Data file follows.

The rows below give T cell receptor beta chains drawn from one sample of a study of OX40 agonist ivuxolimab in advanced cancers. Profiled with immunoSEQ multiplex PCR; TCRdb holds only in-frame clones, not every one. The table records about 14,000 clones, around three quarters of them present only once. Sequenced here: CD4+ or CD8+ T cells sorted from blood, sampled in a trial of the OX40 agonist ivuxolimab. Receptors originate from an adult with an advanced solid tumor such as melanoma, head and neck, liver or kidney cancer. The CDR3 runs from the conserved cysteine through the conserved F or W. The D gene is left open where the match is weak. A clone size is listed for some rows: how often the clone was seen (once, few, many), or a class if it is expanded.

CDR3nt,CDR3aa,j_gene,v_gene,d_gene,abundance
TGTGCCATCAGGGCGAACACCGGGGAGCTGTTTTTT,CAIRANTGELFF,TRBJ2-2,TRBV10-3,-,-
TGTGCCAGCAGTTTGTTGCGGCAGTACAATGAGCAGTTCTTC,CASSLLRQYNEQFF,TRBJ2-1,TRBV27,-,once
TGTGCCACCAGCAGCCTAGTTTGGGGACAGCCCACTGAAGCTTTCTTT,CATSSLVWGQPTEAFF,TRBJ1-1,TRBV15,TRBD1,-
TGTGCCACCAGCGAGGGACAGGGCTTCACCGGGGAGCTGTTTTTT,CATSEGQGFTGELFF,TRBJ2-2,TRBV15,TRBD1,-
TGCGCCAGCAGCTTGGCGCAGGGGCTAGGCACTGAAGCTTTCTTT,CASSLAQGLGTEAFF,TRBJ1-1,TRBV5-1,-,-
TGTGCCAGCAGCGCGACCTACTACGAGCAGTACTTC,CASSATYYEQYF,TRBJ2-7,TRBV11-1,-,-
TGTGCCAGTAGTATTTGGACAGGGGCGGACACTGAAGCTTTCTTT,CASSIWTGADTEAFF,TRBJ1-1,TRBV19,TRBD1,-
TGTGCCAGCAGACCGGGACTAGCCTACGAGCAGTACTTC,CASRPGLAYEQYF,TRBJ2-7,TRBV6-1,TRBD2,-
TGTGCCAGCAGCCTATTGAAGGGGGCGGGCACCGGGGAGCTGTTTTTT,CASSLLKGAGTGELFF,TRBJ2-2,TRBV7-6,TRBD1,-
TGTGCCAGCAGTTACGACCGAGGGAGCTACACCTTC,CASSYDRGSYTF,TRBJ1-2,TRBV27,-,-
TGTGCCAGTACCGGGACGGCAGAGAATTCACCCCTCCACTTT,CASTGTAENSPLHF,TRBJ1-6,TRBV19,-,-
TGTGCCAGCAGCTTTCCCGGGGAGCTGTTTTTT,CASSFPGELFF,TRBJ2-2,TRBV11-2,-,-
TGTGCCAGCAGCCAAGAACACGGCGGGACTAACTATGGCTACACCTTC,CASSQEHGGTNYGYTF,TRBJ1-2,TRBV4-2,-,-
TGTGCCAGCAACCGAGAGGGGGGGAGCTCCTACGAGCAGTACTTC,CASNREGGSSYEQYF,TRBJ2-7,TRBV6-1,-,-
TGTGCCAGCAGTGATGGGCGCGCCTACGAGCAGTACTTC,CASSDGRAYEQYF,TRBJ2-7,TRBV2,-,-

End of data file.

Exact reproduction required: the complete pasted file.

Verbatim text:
The rows below give T cell receptor beta chains drawn from one sample of a study of OX40 agonist ivuxolimab in advanced cancers. Profiled with immunoSEQ multiplex PCR; TCRdb holds only in-frame clones, not every one. The table records about 14,000 clones, around three quarters of them present only once. Sequenced here: CD4+ or CD8+ T cells sorted from blood, sampled in a trial of the OX40 agonist ivuxolimab. Receptors originate from an adult with an advanced solid tumor such as melanoma, head and neck, liver or kidney cancer. The CDR3 runs from the conserved cysteine through the conserved F or W. The D gene is left open where the match is weak. A clone size is listed for some rows: how often the clone was seen (once, few, many), or a class if it is expanded.

CDR3nt,CDR3aa,j_gene,v_gene,d_gene,abundance
TGTGCCATCAGGGCGAACACCGGGGAGCTGTTTTTT,CAIRANTGELFF,TRBJ2-2,TRBV10-3,-,-
TGTGCCAGCAGTTTGTTGCGGCAGTACAATGAGCAGTTCTTC,CASSLLRQYNEQFF,TRBJ2-1,TRBV27,-,once
TGTGCCACCAGCAGCCTAGTTTGGGGACAGCCCACTGAAGCTTTCTTT,CATSSLVWGQPTEAFF,TRBJ1-1,TRBV15,TRBD1,-
TGTGCCACCAGCGAGGGACAGGGCTTCACCGGGGAGCTGTTTTTT,CATSEGQGFTGELFF,TRBJ2-2,TRBV15,TRBD1,-
TGCGCCAGCAGCTTGGCGCAGGGGCTAGGCACTGAAGCTTTCTTT,CASSLAQGLGTEAFF,TRBJ1-1,TRBV5-1,-,-
TGTGCCAGCAGCGCGACCTACTACGAGCAGTACTTC,CASSATYYEQYF,TRBJ2-7,TRBV11-1,-,-
TGTGCCAGTAGTATTTGGACAGGGGCGGACACTGAAGCTTTCTTT,CASSIWTGADTEAFF,TRBJ1-1,TRBV19,TRBD1,-
TGTGCCAGCAGACCGGGACTAGCCTACGAGCAGTACTTC,CASRPGLAYEQYF,TRBJ2-7,TRBV6-1,TRBD2,-
TGTGCCAGCAGCCTATTGAAGGGGGCGGGCACCGGGGAGCTGTTTTTT,CASSLLKGAGTGELFF,TRBJ2-2,TRBV7-6,TRBD1,-
TGTGCCAGCAGTTACGACCGAGGGAGCTACACCTTC,CASSYDRGSYTF,TRBJ1-2,TRBV27,-,-
TGTGCCAGTACCGGGACGGCAGAGAATTCACCCCTCCACTTT,CASTGTAENSPLHF,TRBJ1-6,TRBV19,-,-
TGTGCCAGCAGCTTTCCCGGGGAGCTGTTTTTT,CASSFPGELFF,TRBJ2-2,TRBV11-2,-,-
TGTGCCAGCAGCCAAGAACACGGCGGGACTAACTATGGCTACACCTTC,CASSQEHGGTNYGYTF,TRBJ1-2,TRBV4-2,-,-
TGTGCCAGCAACCGAGAGGGGGGGAGCTCCTACGAGCAGTACTTC,CASNREGGSSYEQYF,TRBJ2-7,TRBV6-1,-,-
TGTGCCAGCAGTGATGGGCGCGCCTACGAGCAGTACTTC,CASSDGRAYEQYF,TRBJ2-7,TRBV2,-,-